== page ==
Gilteritinib Superior to Standard Chemotherapy in Relapsed/Refractory FLT3-Mutated Acute Myeloid Leukemia

Treatment with the oral FLT3/AXL inhibitor gilteritinib led to longer overall survival (OS) in patients with relapsed/refractory FLT3-mutated acute myeloid leukemia (AML), compared with standard chemotherapy, according to results from the phase III ADMIRAL trial presented at the 2019 American Association for Cancer Research Annual Meeting. Lead author Alexander Perl, MD, from Perelman School of Medicine at the University of Pennsylvania, presented the findings.

However, while gilteritinib was associated with high response and survival, most participants were not considered cured and long-term survival was poor in both arms, Dr. Perl told ASH Clinical News.

The U.S. Food and Drug Administration (FDA) approved gilteritinib in November 2018 based on interim safety and efficacy data from the ADMIRAL trial. In this analysis, Dr. Perl shared results from the final analysis of ADMIRAL, which enrolled individuals with clinically confirmed FLT3-mutated AML who had an untreated first relapse or whose disease was refractory to induction chemotherapy. Patients who had previously taken FLT3 inhibitors other than midostaurin or sorafenib were excluded from the analysis.

A total of 371 patients (median age = 62 years; range = 19-85 years) were randomized 2:1 to receive either:

  • gilteritinib administered in continuous 28-day cycles of 120 mg/day (n=247)
  • standard salvage chemotherapy (low-dose cytarabine, azacitidine, mitoxantrone/etoposide/cytarabine, or fludarabine/cytarabine/granulocyte colony-stimulating factor/idarubicin) (n=124)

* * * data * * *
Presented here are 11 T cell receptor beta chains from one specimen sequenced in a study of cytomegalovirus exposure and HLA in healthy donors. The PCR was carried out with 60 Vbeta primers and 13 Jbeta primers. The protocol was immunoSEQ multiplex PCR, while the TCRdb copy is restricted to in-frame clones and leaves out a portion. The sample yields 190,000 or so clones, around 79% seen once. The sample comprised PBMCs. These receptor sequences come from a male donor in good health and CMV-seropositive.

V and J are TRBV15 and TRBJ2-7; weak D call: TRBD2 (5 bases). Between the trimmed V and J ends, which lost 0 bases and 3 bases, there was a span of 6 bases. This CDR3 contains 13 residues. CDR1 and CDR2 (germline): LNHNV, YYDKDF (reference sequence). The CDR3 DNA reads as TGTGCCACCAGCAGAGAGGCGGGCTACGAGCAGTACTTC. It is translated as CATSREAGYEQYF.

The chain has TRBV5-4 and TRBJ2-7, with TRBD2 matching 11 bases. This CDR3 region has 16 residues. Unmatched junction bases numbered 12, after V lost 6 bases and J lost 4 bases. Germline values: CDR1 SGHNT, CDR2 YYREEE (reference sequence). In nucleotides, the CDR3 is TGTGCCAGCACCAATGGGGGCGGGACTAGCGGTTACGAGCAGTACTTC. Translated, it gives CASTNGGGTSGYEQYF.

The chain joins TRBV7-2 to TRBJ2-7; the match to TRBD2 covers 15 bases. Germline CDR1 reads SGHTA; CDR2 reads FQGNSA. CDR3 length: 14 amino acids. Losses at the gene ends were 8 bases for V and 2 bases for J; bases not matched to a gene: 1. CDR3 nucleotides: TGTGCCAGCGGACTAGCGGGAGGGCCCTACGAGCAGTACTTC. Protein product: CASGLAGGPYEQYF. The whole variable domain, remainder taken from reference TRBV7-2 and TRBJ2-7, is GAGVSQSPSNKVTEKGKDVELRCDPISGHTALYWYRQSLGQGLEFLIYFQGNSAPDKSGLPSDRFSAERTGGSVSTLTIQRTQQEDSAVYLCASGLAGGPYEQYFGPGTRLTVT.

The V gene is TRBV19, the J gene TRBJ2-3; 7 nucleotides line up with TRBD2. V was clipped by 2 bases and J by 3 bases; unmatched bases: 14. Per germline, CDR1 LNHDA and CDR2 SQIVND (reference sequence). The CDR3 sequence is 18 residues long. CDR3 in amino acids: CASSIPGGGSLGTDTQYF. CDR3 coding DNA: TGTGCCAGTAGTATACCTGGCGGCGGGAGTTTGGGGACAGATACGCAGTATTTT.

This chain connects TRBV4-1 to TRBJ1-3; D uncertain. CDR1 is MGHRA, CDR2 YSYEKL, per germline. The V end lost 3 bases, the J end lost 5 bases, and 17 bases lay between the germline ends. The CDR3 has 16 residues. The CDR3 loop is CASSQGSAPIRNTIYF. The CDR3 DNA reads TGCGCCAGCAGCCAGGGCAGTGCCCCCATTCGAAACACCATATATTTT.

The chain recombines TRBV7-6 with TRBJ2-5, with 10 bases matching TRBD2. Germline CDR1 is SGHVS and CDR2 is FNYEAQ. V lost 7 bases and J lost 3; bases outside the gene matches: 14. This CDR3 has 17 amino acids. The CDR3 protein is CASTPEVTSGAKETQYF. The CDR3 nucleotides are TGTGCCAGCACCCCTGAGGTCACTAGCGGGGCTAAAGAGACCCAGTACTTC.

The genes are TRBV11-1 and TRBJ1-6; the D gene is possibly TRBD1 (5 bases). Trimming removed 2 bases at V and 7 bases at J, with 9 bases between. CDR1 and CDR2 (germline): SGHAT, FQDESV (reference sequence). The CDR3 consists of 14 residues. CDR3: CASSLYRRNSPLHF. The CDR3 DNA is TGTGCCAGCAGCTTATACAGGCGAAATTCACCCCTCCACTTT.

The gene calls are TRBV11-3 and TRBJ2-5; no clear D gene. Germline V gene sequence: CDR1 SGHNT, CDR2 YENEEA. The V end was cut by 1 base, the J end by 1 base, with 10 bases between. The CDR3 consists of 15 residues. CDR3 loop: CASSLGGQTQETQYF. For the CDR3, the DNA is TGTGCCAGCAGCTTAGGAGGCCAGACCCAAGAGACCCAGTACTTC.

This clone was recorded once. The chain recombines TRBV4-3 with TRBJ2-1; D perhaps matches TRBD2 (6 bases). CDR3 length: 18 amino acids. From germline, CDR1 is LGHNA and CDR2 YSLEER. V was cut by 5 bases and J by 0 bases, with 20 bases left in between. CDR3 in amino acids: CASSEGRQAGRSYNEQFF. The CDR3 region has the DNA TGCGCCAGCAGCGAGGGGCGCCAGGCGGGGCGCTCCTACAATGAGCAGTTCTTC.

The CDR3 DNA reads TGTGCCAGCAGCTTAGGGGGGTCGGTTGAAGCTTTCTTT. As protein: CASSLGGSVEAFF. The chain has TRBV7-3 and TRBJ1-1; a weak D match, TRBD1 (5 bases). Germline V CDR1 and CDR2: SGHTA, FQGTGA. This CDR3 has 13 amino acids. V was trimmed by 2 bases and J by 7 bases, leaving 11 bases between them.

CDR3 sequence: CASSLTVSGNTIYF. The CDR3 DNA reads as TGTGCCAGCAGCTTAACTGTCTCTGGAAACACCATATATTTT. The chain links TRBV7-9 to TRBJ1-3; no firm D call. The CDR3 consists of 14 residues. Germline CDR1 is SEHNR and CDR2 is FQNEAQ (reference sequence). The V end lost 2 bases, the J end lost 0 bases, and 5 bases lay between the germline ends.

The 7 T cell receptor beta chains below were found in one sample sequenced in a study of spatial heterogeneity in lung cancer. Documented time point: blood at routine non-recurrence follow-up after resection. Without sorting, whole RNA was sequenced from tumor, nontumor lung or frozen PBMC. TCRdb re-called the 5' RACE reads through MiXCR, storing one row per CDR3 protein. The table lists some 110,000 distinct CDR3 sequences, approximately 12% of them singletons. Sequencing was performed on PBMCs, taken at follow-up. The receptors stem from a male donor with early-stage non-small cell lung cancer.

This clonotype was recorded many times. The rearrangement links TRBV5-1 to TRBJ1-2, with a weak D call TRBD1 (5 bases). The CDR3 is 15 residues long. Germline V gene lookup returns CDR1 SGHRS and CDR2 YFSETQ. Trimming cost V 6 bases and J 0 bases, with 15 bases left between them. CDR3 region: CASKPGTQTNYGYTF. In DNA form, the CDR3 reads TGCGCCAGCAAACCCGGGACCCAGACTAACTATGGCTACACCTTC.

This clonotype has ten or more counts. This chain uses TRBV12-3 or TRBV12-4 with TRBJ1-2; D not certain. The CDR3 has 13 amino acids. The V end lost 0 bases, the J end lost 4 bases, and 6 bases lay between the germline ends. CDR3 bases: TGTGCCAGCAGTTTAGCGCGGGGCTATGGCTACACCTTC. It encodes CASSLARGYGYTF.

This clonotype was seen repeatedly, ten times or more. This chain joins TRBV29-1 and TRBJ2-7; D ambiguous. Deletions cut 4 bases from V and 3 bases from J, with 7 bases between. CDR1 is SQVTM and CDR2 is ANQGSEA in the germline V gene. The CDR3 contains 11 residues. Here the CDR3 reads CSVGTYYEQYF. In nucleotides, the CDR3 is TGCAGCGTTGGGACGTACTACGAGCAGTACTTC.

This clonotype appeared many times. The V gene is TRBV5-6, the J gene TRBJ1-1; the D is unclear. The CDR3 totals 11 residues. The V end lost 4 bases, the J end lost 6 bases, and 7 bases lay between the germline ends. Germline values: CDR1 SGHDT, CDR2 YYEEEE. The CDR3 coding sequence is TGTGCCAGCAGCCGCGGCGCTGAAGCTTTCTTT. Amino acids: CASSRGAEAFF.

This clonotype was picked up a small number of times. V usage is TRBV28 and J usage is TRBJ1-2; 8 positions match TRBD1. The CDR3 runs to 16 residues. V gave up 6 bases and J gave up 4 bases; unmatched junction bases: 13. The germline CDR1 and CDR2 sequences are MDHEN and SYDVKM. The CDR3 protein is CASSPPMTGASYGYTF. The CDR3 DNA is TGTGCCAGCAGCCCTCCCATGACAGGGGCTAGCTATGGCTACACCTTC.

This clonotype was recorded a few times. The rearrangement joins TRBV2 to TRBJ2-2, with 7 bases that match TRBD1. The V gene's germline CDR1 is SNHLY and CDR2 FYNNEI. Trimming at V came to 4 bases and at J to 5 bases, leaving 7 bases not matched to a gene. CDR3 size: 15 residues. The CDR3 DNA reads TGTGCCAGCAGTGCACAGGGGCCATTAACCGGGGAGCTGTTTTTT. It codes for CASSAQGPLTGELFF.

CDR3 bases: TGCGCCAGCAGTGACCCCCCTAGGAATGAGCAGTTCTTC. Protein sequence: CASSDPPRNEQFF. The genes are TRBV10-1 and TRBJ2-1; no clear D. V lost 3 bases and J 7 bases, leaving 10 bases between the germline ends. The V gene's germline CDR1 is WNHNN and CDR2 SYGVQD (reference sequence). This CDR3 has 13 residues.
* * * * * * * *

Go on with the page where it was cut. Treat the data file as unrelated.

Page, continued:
Most patients (60.6%) had relapsed AML and 39.4% had refractory AML. Baseline FLT3 mutations included:

  • FLT3-ITD (88.4%)
  • FLT3-TKD (8.4%)
  • both FLT3-ITD and FLT3-TKD (1.9%)
  • unconfirmed (1.3%)

In the gilteritinib-treated group, patients had significantly longer OS compared with the standard treatment group: 9.3 months versus 5.6 months (hazard ratio [HR] = 0.637; p=0.0007). One-year survival rates for gilteritinib and chemotherapygroups were 37.1% and 16.7% respectively, although p values for the comparison were not reported. Median event-free survival had a trend toward improvement with gilteritinib: 2.8 months versus 0.7 months (HR=0.793; p=0.083).

More patients in the gilteritinib group achieved a complete remission/complete remission with partial hematologic recovery (CR/CRh): 34.0% vs. 15.3% in the chemotherapy group (p=0.0001).

The most frequently reported adverse events (AEs) across both treatment groups included:

  • febrile neutropenia (43.7%)
  • anemia (43.4%)
  • pyrexia (38.6%)

Grade ≥3 AEs associated with gilteritinib included anemia (19.5%), febrile neutropenia (15.4%), and thrombocytopenia (12.2%). The rate of serious treatment-emergent AEs per patient-year appeared lower with gilteritinib than chemotherapy (7.1% vs. 9.2%; p value not reported).

When asked about the study’s limitations, Dr. Perl noted that “we enrolled relatively few patients with FLT3-TKD mutations, which limited our ability to compare its efficacy in this subgroup with chemotherapy. Although gilteritinib had comparable remission rates and OS in FLT3-ITD and FLT3-TKD groups, the small sample size limited us from robustly demonstrating survival benefits for the FLT3-TKD subgroup.”

The standard frontline treatment for FLT3-mutated AML also shifted during enrollment for ADMIRAL, with the FDA approval of the FLT3 inhibitor midostaurin in April 2017. Some patients may have received prior FLT3-targeting therapy, which could potentially confound the results.

“Our biggest priority in the field is to optimize frontline therapy to prevent, rather than treat, relapsed/refractory AML,” Dr. Perl concluded. “To this end, trials of gilteritinib as part of induction, consolidation, and maintenance therapy for AML have been initiated. We hope that this will change the natural history of the disease and improve cure rate.”

The authors report relationships with Astellas, which sponsored the trial.


Perl AE, Martinelli G, Cortes JE, et al. Gilteritinib significantly prolongs overall survival in patients with FLT3-mutated (FLT3mut+) relapsed/refractory (R/R) acute myeloid leukemia (AML): Results from the phase III ADMIRAL trial. Abstract #CT184. Presented at the American Association for Cancer Research Annual